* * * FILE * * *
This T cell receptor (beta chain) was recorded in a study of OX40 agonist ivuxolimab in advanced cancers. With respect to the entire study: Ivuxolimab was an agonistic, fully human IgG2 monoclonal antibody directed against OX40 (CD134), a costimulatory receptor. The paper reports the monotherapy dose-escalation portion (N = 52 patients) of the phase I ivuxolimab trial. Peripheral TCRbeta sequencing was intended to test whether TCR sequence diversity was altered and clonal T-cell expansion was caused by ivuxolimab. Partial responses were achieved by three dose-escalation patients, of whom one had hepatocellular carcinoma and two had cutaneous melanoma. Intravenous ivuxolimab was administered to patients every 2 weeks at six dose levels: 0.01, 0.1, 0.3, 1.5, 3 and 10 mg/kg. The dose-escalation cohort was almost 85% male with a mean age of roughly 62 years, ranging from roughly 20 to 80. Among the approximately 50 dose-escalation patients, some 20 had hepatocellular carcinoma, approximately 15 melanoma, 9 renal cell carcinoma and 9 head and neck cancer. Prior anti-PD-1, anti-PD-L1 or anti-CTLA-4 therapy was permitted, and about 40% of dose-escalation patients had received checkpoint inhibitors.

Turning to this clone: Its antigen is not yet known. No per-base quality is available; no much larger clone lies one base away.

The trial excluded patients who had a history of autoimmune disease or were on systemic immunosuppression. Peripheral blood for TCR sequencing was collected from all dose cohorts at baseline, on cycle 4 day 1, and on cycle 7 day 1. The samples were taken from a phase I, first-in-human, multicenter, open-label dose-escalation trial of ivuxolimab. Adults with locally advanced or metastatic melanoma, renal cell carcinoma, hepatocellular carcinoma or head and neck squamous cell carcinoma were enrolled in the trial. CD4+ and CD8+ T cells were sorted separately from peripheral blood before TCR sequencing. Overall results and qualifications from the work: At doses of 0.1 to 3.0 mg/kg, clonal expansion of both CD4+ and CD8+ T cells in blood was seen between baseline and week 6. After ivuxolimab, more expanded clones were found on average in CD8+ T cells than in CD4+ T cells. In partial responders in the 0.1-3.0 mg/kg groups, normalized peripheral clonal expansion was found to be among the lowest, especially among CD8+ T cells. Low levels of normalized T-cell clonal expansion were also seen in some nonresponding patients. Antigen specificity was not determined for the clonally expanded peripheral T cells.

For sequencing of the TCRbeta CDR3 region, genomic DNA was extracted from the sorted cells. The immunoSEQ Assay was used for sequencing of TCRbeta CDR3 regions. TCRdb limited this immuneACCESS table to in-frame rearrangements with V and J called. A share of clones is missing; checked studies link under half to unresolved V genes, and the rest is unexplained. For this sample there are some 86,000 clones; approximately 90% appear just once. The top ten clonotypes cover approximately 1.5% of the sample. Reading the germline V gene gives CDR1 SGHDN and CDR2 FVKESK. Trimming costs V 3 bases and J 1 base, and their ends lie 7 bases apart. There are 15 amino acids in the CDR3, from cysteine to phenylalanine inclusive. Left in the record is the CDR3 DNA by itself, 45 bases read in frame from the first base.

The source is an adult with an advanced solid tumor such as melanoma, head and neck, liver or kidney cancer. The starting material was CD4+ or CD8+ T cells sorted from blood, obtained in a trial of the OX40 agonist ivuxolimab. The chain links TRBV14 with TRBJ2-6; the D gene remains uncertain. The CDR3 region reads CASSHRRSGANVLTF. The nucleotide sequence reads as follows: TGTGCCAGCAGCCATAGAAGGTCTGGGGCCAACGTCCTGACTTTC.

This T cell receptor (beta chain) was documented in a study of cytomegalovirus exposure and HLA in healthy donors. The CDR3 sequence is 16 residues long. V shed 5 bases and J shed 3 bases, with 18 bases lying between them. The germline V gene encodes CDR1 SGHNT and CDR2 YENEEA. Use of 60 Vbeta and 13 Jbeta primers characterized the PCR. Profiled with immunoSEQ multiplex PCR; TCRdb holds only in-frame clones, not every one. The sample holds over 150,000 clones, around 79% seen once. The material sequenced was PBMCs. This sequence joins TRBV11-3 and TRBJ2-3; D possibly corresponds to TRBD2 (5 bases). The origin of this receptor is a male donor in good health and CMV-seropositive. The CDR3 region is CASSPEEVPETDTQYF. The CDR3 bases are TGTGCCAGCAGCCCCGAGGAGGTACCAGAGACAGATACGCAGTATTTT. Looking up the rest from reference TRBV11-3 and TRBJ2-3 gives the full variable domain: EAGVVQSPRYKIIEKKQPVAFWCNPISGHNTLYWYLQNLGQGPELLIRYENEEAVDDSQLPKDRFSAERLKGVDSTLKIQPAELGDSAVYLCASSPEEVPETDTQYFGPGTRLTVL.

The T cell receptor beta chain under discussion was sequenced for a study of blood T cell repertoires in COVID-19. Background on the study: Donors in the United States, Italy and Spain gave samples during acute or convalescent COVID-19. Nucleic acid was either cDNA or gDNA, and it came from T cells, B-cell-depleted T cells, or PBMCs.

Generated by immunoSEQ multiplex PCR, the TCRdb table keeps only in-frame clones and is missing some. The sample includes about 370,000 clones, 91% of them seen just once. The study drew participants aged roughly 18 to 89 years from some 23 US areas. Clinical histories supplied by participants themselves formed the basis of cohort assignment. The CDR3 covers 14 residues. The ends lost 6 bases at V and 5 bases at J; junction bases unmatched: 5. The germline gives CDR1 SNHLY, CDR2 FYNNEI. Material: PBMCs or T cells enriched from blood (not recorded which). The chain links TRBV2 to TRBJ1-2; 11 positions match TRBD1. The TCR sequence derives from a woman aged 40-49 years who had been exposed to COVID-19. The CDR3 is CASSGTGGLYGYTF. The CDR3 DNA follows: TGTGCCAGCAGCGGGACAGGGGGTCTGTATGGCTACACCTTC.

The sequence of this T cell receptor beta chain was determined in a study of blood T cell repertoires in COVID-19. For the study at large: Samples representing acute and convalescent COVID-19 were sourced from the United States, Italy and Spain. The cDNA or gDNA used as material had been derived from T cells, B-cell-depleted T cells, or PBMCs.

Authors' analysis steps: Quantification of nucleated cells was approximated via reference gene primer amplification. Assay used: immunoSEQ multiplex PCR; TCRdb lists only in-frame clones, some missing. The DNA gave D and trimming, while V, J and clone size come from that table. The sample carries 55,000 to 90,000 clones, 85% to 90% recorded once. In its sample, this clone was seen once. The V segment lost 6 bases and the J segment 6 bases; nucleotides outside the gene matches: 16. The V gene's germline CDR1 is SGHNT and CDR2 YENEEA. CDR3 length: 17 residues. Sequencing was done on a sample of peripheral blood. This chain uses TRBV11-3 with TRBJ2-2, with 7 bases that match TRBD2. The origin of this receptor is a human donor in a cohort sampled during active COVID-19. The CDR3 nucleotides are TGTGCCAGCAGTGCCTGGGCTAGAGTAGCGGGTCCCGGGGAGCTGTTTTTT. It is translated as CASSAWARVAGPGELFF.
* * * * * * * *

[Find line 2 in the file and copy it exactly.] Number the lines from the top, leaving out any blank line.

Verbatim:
Turning to this clone: Its antigen is not yet known. No per-base quality is available; no much larger clone lies one base away.